As a writer, I was thrilled to learn that this hotel was the set and location for the movie, Somewhere In Time, with Jane Seymour and Christopher Reeve. I have to admit to being in awe of walking through rooms and down hallways featured in the movie, and imagined turning a corner to find the genteel beauty of Seymour’s character all decked out in a sweepingly elegant gown.

The rest of that weekend became a bit of a blur, with wedding preparations, the ceremony on the grand front porch, and dancing till dawn that evening, but the experience as a whole will remain with me for a lifetime.

What I came away with from that trip was the sense that, in this one place, this one island, time really does slow right down and take visitors back to the distant past. I couldn’t help but reflect on the craziness of our modern, everyday lives, where we’re plugged in, connected, and yet also disconcertingly disconnected, especially in contrast to the old world charm and grace the island exudes. While we didn’t have enough time to check out the many fabulous on and off-island B & Bs and other beautiful hotels and venues during our stay that weekend, I’ll definitely go back to explore more of this unique place. I can’t think of a better way to unplug, de-stress, and reconnect with self and others. For travelers looking for a truly unique experience, a visit to Mackinac Island simply can’t be beat.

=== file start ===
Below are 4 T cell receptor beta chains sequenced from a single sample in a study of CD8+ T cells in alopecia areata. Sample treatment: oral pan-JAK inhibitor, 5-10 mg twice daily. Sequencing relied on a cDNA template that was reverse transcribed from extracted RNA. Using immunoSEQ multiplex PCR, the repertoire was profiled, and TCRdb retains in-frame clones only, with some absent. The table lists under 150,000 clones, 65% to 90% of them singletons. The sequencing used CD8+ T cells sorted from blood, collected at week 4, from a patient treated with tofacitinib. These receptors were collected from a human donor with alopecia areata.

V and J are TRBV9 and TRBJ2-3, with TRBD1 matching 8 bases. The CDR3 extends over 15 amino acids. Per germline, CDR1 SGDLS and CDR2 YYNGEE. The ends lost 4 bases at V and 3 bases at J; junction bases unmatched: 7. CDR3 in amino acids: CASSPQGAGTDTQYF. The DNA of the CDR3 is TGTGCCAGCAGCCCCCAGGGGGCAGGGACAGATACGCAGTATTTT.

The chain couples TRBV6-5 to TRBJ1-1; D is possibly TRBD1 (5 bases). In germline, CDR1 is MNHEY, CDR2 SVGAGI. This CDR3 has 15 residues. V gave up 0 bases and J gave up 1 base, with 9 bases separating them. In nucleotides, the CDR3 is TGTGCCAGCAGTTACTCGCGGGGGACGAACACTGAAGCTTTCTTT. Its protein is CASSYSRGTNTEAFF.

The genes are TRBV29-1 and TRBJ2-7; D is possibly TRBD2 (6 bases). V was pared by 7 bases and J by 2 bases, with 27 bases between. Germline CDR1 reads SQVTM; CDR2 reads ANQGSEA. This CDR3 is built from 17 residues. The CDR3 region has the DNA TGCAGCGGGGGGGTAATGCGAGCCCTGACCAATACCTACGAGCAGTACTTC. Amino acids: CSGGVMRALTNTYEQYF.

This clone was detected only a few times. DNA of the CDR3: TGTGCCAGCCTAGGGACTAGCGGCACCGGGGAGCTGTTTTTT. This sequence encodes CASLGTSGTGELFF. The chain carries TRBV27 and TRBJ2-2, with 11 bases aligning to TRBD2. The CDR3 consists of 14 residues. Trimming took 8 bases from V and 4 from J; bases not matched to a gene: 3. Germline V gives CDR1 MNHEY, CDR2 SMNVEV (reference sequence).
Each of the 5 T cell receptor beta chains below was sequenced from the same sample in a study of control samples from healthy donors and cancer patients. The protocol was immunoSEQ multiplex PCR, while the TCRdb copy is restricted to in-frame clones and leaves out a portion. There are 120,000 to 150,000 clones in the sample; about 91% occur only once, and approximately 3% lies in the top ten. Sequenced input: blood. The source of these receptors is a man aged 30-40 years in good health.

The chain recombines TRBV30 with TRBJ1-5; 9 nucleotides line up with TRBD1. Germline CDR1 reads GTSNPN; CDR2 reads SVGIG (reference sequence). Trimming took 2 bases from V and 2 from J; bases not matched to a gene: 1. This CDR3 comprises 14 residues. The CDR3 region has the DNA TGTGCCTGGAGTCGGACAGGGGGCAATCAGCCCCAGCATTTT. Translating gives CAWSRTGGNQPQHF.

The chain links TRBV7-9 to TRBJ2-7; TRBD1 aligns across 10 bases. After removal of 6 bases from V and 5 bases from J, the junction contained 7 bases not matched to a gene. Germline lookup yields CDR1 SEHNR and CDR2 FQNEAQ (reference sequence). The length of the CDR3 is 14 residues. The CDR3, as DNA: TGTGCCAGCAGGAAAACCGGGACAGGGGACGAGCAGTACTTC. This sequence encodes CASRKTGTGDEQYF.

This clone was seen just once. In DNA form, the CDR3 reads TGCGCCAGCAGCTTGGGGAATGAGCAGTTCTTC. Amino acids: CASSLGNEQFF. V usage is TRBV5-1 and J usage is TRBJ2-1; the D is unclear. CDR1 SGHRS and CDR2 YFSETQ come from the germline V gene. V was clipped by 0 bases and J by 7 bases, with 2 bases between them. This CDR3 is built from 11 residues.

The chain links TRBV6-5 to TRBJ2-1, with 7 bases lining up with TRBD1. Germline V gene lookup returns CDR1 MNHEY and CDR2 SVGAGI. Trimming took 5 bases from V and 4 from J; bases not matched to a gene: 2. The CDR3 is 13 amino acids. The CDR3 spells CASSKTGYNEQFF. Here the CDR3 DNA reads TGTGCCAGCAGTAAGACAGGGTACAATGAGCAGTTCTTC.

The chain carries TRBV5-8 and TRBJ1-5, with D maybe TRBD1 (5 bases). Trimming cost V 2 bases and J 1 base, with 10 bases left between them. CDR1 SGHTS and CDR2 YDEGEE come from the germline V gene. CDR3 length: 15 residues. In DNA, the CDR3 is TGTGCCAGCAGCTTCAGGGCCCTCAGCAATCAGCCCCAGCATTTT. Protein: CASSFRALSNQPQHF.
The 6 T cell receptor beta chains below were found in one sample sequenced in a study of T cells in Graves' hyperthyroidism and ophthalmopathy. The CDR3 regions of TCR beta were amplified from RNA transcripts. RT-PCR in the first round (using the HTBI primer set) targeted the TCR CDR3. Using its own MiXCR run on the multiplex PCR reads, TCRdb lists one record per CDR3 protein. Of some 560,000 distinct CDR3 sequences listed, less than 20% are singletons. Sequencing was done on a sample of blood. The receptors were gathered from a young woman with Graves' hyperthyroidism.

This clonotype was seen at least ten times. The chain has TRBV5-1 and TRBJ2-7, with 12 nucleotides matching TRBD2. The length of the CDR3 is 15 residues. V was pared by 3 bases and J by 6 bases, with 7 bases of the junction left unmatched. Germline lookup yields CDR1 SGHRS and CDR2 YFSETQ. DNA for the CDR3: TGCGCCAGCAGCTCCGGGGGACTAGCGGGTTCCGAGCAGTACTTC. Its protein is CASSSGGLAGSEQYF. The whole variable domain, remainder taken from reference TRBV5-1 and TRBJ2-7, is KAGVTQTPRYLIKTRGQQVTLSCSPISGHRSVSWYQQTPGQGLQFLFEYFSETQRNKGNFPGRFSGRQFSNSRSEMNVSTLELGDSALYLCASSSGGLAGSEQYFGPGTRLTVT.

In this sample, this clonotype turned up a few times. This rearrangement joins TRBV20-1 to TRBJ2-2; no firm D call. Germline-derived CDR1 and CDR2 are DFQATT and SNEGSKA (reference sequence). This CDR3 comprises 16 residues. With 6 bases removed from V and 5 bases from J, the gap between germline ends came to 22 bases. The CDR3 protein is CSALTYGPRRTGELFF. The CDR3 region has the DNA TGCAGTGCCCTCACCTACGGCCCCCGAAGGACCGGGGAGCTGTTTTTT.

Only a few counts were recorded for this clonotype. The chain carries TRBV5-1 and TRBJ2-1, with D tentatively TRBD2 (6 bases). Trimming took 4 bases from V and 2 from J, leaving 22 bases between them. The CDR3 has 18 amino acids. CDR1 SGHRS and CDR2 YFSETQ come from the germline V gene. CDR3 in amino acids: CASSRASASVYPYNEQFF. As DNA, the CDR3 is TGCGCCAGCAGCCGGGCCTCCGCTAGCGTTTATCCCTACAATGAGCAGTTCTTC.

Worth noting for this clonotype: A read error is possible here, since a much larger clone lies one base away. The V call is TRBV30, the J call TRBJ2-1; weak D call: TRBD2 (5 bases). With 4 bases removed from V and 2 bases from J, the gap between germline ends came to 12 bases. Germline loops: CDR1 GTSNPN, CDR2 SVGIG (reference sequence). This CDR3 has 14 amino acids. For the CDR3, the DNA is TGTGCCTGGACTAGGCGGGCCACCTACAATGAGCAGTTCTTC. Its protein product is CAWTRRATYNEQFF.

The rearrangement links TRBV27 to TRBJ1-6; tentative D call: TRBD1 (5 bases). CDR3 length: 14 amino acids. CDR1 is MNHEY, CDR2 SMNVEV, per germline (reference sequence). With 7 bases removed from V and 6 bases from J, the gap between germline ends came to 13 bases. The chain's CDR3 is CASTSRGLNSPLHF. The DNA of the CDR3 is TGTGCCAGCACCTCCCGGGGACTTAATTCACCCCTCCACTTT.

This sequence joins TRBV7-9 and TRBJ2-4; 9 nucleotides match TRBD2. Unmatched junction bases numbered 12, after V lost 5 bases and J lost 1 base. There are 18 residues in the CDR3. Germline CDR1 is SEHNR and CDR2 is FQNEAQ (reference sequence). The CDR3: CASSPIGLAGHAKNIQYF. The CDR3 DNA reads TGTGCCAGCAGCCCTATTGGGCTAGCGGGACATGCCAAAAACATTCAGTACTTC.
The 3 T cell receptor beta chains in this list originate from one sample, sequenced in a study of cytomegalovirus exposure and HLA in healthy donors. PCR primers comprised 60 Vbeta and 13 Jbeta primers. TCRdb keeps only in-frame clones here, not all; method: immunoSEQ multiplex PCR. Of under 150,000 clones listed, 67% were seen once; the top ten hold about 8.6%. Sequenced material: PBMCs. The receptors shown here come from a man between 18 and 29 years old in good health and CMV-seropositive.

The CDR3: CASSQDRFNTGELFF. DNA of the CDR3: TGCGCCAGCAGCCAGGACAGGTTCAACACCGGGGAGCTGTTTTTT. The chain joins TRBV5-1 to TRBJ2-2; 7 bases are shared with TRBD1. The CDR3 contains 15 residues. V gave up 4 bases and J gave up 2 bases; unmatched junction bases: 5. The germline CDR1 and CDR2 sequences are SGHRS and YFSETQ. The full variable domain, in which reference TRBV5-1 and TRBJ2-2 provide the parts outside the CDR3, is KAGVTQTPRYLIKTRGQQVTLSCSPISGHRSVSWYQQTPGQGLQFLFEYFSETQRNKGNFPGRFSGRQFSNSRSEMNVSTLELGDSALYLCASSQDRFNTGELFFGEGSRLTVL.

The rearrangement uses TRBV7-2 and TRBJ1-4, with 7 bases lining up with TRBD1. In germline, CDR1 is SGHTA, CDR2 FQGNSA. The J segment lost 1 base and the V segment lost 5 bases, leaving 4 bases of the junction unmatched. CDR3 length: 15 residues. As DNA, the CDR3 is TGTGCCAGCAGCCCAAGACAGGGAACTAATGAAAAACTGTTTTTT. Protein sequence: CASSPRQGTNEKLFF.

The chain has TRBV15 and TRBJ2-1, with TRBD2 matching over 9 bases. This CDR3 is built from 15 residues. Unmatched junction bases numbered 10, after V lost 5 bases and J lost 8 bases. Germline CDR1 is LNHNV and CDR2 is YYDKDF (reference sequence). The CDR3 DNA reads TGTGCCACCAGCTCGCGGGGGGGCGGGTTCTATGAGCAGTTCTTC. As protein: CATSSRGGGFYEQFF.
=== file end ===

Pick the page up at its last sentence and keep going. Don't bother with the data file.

Read Full Post »

Independent Author

Business & How To's by Redfern Studio

The Persecution of Mildred Dunlap

A topnotch WordPress.com site

Deborah Cooke & Her Books

USA Today Bestselling author Deborah Cooke writes paranormal romance and contemporary romance; she also writes medieval romance as New York Times bestselling author Claire Delacroix.

Writer Unboxed

about the craft and business of fiction

Pub(lishing) Crawl

Reading you under the table since 2012

You Read It Here First

Conversations with Today's Authors

The Baltimore Writer

Rus VanWestervelt (@rusvw13)

Crime Writer Sue Coletta

Inside the mind of a crime writer

Write Naked

A writing life cut open.

M.L. Swift, Writer

Much Ado About Everything

Steve Rose, PhD

Internet and Gaming Addiction | Identity | Purpose

Lara Krupicka

Helping families clarify priorities for how they spend their time, giving them stronger relationships and less-stressed lives.

O at the Edges

Musings on poetry, language, perception, numbers, food, and anything else that slips through the cracks.

Media Magnetism

Attracting - and Maximizing - Today's PR Moments

hearts on sleeves club

If you wear your heart on your sleeve, join the club.

Author Lisa Rayne

Intellectual Thrillers & Romantic Fiction